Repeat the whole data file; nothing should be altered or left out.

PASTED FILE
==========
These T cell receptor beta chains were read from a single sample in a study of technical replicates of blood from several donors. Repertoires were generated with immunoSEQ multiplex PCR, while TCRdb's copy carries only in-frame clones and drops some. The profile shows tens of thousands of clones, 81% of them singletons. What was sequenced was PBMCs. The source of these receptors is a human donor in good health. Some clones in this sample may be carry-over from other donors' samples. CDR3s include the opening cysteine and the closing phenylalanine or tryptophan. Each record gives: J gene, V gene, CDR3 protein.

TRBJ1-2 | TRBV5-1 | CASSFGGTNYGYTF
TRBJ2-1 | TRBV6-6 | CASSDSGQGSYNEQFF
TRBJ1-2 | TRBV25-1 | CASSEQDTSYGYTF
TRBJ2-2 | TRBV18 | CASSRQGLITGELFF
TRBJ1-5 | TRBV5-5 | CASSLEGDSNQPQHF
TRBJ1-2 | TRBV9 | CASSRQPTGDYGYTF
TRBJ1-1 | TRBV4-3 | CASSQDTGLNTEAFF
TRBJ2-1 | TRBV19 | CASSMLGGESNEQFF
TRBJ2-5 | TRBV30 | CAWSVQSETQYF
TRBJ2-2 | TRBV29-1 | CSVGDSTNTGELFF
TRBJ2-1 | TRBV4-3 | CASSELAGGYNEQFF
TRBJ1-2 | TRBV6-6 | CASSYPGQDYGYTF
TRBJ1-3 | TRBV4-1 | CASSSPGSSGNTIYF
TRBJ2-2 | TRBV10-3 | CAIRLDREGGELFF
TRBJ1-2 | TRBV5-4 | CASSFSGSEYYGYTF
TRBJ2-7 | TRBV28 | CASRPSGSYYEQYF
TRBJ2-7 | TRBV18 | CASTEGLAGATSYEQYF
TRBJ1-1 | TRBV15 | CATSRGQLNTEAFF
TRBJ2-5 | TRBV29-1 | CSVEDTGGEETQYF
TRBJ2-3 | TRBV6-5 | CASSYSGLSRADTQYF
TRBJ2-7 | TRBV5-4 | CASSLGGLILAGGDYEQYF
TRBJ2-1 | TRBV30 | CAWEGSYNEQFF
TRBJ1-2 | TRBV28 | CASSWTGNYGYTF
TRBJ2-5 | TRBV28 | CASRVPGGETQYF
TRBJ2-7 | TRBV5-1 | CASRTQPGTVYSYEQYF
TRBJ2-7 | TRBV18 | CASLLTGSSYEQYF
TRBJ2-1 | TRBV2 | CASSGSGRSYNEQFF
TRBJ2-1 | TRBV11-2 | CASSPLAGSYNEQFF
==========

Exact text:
These T cell receptor beta chains were read from a single sample in a study of technical replicates of blood from several donors. Repertoires were generated with immunoSEQ multiplex PCR, while TCRdb's copy carries only in-frame clones and drops some. The profile shows tens of thousands of clones, 81% of them singletons. What was sequenced was PBMCs. The source of these receptors is a human donor in good health. Some clones in this sample may be carry-over from other donors' samples. CDR3s include the opening cysteine and the closing phenylalanine or tryptophan. Each record gives: J gene, V gene, CDR3 protein.

TRBJ1-2 | TRBV5-1 | CASSFGGTNYGYTF
TRBJ2-1 | TRBV6-6 | CASSDSGQGSYNEQFF
TRBJ1-2 | TRBV25-1 | CASSEQDTSYGYTF
TRBJ2-2 | TRBV18 | CASSRQGLITGELFF
TRBJ1-5 | TRBV5-5 | CASSLEGDSNQPQHF
TRBJ1-2 | TRBV9 | CASSRQPTGDYGYTF
TRBJ1-1 | TRBV4-3 | CASSQDTGLNTEAFF
TRBJ2-1 | TRBV19 | CASSMLGGESNEQFF
TRBJ2-5 | TRBV30 | CAWSVQSETQYF
TRBJ2-2 | TRBV29-1 | CSVGDSTNTGELFF
TRBJ2-1 | TRBV4-3 | CASSELAGGYNEQFF
TRBJ1-2 | TRBV6-6 | CASSYPGQDYGYTF
TRBJ1-3 | TRBV4-1 | CASSSPGSSGNTIYF
TRBJ2-2 | TRBV10-3 | CAIRLDREGGELFF
TRBJ1-2 | TRBV5-4 | CASSFSGSEYYGYTF
TRBJ2-7 | TRBV28 | CASRPSGSYYEQYF
TRBJ2-7 | TRBV18 | CASTEGLAGATSYEQYF
TRBJ1-1 | TRBV15 | CATSRGQLNTEAFF
TRBJ2-5 | TRBV29-1 | CSVEDTGGEETQYF
TRBJ2-3 | TRBV6-5 | CASSYSGLSRADTQYF
TRBJ2-7 | TRBV5-4 | CASSLGGLILAGGDYEQYF
TRBJ2-1 | TRBV30 | CAWEGSYNEQFF
TRBJ1-2 | TRBV28 | CASSWTGNYGYTF
TRBJ2-5 | TRBV28 | CASRVPGGETQYF
TRBJ2-7 | TRBV5-1 | CASRTQPGTVYSYEQYF
TRBJ2-7 | TRBV18 | CASLLTGSSYEQYF
TRBJ2-1 | TRBV2 | CASSGSGRSYNEQFF
TRBJ2-1 | TRBV11-2 | CASSPLAGSYNEQFF